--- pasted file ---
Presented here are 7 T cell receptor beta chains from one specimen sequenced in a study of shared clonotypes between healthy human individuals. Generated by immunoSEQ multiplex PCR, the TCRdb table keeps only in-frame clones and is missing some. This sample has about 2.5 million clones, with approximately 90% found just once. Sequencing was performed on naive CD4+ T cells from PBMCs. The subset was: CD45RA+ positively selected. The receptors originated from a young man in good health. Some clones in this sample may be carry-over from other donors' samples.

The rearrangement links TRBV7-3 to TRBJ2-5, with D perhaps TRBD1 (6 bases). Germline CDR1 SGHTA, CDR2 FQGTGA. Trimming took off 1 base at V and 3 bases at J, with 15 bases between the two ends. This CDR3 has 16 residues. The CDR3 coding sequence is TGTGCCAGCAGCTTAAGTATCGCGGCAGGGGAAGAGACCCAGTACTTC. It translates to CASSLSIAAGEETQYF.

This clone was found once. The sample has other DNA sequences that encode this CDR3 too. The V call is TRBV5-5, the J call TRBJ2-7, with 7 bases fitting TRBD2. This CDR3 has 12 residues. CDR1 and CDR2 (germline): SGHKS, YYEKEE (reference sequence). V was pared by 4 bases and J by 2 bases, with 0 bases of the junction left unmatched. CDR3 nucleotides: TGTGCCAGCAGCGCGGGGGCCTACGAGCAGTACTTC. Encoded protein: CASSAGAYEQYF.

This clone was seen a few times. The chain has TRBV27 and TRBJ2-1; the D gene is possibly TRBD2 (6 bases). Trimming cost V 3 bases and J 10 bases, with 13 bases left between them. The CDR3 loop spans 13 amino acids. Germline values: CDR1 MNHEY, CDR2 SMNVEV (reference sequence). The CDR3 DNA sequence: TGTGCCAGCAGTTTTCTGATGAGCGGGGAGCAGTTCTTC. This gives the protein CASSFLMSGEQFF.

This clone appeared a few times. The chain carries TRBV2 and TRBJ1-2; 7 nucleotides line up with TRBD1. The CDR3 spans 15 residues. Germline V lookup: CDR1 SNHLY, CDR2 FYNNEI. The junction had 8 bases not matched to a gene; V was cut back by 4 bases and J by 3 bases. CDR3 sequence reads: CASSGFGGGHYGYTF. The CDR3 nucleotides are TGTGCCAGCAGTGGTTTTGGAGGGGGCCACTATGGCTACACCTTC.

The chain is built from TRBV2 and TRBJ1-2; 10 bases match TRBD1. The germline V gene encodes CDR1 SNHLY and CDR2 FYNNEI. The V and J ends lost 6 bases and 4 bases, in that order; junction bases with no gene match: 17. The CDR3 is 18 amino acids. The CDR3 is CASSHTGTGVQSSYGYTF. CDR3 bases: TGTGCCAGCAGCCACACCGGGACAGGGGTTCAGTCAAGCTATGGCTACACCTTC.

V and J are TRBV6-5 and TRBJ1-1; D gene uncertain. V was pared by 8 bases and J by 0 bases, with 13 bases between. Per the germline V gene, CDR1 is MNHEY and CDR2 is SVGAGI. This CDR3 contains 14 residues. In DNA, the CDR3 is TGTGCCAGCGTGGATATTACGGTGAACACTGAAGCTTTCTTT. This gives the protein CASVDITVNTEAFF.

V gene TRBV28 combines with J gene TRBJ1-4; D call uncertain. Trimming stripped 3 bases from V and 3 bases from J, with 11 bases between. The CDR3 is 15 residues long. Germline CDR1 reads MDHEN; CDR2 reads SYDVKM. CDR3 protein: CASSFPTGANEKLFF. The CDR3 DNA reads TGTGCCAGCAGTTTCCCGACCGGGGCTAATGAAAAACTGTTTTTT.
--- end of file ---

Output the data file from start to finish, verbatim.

Presented here are 7 T cell receptor beta chains from one specimen sequenced in a study of shared clonotypes between healthy human individuals. Generated by immunoSEQ multiplex PCR, the TCRdb table keeps only in-frame clones and is missing some. This sample has about 2.5 million clones, with approximately 90% found just once. Sequencing was performed on naive CD4+ T cells from PBMCs. The subset was: CD45RA+ positively selected. The receptors originated from a young man in good health. Some clones in this sample may be carry-over from other donors' samples.

The rearrangement links TRBV7-3 to TRBJ2-5, with D perhaps TRBD1 (6 bases). Germline CDR1 SGHTA, CDR2 FQGTGA. Trimming took off 1 base at V and 3 bases at J, with 15 bases between the two ends. This CDR3 has 16 residues. The CDR3 coding sequence is TGTGCCAGCAGCTTAAGTATCGCGGCAGGGGAAGAGACCCAGTACTTC. It translates to CASSLSIAAGEETQYF.

This clone was found once. The sample has other DNA sequences that encode this CDR3 too. The V call is TRBV5-5, the J call TRBJ2-7, with 7 bases fitting TRBD2. This CDR3 has 12 residues. CDR1 and CDR2 (germline): SGHKS, YYEKEE (reference sequence). V was pared by 4 bases and J by 2 bases, with 0 bases of the junction left unmatched. CDR3 nucleotides: TGTGCCAGCAGCGCGGGGGCCTACGAGCAGTACTTC. Encoded protein: CASSAGAYEQYF.

This clone was seen a few times. The chain has TRBV27 and TRBJ2-1; the D gene is possibly TRBD2 (6 bases). Trimming cost V 3 bases and J 10 bases, with 13 bases left between them. The CDR3 loop spans 13 amino acids. Germline values: CDR1 MNHEY, CDR2 SMNVEV (reference sequence). The CDR3 DNA sequence: TGTGCCAGCAGTTTTCTGATGAGCGGGGAGCAGTTCTTC. This gives the protein CASSFLMSGEQFF.

This clone appeared a few times. The chain carries TRBV2 and TRBJ1-2; 7 nucleotides line up with TRBD1. The CDR3 spans 15 residues. Germline V lookup: CDR1 SNHLY, CDR2 FYNNEI. The junction had 8 bases not matched to a gene; V was cut back by 4 bases and J by 3 bases. CDR3 sequence reads: CASSGFGGGHYGYTF. The CDR3 nucleotides are TGTGCCAGCAGTGGTTTTGGAGGGGGCCACTATGGCTACACCTTC.

The chain is built from TRBV2 and TRBJ1-2; 10 bases match TRBD1. The germline V gene encodes CDR1 SNHLY and CDR2 FYNNEI. The V and J ends lost 6 bases and 4 bases, in that order; junction bases with no gene match: 17. The CDR3 is 18 amino acids. The CDR3 is CASSHTGTGVQSSYGYTF. CDR3 bases: TGTGCCAGCAGCCACACCGGGACAGGGGTTCAGTCAAGCTATGGCTACACCTTC.

V and J are TRBV6-5 and TRBJ1-1; D gene uncertain. V was pared by 8 bases and J by 0 bases, with 13 bases between. Per the germline V gene, CDR1 is MNHEY and CDR2 is SVGAGI. This CDR3 contains 14 residues. In DNA, the CDR3 is TGTGCCAGCGTGGATATTACGGTGAACACTGAAGCTTTCTTT. This gives the protein CASVDITVNTEAFF.

V gene TRBV28 combines with J gene TRBJ1-4; D call uncertain. Trimming stripped 3 bases from V and 3 bases from J, with 11 bases between. The CDR3 is 15 residues long. Germline CDR1 reads MDHEN; CDR2 reads SYDVKM. CDR3 protein: CASSFPTGANEKLFF. The CDR3 DNA reads TGTGCCAGCAGTTTCCCGACCGGGGCTAATGAAAAACTGTTTTTT.